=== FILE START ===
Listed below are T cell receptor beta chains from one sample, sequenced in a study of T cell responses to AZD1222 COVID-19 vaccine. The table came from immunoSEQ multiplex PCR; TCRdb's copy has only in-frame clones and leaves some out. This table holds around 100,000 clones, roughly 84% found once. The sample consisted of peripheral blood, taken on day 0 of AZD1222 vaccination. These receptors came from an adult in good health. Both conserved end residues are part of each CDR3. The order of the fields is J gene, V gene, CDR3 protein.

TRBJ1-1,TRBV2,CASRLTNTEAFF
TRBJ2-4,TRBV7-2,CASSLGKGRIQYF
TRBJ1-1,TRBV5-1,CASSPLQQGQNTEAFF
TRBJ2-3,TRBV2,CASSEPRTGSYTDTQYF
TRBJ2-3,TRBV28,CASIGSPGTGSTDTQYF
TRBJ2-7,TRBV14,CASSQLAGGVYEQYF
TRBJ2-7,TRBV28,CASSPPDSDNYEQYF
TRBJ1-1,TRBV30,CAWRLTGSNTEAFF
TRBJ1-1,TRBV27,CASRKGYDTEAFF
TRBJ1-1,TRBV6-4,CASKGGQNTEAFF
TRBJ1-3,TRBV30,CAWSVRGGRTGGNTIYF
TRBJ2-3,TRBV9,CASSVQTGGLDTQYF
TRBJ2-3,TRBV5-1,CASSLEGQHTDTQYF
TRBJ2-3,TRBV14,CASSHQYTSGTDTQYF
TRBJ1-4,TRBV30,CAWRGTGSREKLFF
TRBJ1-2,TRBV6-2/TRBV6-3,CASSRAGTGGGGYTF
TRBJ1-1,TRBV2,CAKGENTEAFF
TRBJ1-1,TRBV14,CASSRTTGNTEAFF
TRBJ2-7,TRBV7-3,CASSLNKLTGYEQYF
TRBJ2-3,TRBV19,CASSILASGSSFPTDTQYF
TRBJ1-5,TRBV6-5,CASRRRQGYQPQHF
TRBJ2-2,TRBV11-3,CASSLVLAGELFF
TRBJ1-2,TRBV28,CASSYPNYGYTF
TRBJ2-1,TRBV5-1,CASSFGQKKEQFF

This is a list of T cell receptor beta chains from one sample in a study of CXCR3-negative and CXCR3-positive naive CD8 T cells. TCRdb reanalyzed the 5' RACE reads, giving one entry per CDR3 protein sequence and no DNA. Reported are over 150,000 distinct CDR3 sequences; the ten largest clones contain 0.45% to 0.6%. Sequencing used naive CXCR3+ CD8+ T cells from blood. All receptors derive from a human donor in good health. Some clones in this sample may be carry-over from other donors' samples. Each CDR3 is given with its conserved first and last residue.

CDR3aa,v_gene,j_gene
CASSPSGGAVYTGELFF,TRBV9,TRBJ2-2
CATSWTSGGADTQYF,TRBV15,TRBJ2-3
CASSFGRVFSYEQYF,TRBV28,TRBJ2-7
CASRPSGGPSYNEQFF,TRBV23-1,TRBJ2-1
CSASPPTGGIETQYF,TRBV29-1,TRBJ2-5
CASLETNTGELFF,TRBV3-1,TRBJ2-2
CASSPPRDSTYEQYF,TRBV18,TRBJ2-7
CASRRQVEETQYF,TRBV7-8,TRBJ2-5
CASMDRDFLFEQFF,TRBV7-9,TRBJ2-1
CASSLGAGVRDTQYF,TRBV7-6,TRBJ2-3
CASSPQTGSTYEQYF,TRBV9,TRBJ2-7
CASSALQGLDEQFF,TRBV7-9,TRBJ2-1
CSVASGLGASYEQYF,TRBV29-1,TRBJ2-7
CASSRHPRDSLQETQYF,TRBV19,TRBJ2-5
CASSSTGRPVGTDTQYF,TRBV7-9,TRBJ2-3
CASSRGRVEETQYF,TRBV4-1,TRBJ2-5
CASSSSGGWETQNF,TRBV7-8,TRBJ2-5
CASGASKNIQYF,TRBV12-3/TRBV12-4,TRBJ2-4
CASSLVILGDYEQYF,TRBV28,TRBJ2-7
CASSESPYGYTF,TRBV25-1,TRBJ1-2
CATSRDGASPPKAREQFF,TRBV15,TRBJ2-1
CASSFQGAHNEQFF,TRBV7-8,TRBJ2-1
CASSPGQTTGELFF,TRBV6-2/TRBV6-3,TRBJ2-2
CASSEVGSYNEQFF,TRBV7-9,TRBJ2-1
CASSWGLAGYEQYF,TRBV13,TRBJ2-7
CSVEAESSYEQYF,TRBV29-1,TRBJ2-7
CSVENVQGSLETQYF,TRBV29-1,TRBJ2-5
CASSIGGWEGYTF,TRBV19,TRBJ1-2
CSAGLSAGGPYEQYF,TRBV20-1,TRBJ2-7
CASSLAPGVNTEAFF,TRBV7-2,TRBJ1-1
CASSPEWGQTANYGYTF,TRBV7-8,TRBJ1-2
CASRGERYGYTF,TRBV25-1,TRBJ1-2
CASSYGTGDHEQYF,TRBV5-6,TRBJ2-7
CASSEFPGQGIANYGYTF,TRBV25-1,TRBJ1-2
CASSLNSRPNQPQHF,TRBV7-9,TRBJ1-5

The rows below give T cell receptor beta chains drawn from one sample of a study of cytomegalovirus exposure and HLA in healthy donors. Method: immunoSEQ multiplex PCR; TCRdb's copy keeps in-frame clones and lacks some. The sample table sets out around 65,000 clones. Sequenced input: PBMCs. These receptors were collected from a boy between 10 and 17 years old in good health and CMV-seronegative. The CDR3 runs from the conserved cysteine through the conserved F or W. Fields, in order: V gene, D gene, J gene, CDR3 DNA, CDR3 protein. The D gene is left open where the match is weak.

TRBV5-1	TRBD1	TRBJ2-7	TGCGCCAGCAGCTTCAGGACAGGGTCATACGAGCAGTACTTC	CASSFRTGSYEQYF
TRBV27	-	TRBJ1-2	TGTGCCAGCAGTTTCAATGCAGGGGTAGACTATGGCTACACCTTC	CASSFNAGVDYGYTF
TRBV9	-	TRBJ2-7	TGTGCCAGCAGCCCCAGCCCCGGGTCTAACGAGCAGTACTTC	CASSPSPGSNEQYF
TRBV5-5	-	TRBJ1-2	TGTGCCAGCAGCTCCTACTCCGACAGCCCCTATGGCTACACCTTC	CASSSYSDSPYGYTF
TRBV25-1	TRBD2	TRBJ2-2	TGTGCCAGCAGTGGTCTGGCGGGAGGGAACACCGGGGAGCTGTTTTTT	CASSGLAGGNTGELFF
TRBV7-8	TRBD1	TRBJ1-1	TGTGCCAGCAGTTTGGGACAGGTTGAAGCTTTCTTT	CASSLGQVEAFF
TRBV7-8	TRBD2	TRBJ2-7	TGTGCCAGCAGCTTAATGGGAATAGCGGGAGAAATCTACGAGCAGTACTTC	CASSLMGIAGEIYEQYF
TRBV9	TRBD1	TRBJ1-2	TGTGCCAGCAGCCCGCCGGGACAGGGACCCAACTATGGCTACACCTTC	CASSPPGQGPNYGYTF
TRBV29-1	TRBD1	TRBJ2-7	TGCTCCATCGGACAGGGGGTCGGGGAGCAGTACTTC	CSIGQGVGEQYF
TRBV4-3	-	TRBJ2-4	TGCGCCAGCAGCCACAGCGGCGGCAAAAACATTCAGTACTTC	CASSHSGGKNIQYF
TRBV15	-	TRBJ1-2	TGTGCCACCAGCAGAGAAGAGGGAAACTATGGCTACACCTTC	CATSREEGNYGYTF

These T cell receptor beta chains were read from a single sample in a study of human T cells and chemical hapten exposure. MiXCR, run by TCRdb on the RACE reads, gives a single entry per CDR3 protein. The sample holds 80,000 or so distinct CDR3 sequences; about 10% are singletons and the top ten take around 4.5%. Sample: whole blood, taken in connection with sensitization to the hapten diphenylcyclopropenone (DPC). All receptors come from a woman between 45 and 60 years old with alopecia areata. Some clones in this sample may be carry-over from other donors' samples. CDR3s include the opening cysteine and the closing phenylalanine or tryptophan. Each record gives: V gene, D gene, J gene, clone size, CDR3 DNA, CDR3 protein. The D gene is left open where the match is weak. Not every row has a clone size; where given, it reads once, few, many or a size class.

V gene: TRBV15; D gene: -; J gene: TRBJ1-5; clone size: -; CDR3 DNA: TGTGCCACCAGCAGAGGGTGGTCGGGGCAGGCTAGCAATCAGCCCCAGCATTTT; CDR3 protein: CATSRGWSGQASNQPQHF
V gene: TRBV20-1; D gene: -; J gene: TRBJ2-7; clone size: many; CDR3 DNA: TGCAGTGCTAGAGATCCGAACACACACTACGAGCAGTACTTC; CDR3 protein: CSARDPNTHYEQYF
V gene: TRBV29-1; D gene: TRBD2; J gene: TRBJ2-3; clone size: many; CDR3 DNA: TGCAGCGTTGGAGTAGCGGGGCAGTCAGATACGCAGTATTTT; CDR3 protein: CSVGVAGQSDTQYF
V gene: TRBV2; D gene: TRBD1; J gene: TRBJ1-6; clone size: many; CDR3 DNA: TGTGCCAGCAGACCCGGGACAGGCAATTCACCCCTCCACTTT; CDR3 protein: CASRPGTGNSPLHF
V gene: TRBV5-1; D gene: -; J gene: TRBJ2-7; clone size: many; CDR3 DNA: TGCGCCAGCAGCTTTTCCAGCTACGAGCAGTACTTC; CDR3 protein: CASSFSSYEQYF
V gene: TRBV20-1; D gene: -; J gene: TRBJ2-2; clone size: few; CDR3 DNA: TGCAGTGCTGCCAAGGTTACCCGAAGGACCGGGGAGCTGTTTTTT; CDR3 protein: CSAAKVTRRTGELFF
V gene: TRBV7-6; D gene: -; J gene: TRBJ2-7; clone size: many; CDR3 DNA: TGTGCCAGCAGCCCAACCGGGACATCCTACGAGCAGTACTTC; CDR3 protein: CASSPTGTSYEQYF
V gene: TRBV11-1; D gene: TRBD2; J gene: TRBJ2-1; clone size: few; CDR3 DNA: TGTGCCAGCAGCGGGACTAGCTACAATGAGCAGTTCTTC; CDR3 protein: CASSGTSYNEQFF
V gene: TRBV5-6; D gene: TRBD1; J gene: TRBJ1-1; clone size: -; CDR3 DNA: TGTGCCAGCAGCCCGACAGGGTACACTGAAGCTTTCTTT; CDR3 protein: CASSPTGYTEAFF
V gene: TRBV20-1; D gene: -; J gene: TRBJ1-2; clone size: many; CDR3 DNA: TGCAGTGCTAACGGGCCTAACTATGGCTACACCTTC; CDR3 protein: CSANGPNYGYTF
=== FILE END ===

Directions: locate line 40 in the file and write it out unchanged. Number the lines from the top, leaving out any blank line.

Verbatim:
CSVASGLGASYEQYF,TRBV29-1,TRBJ2-7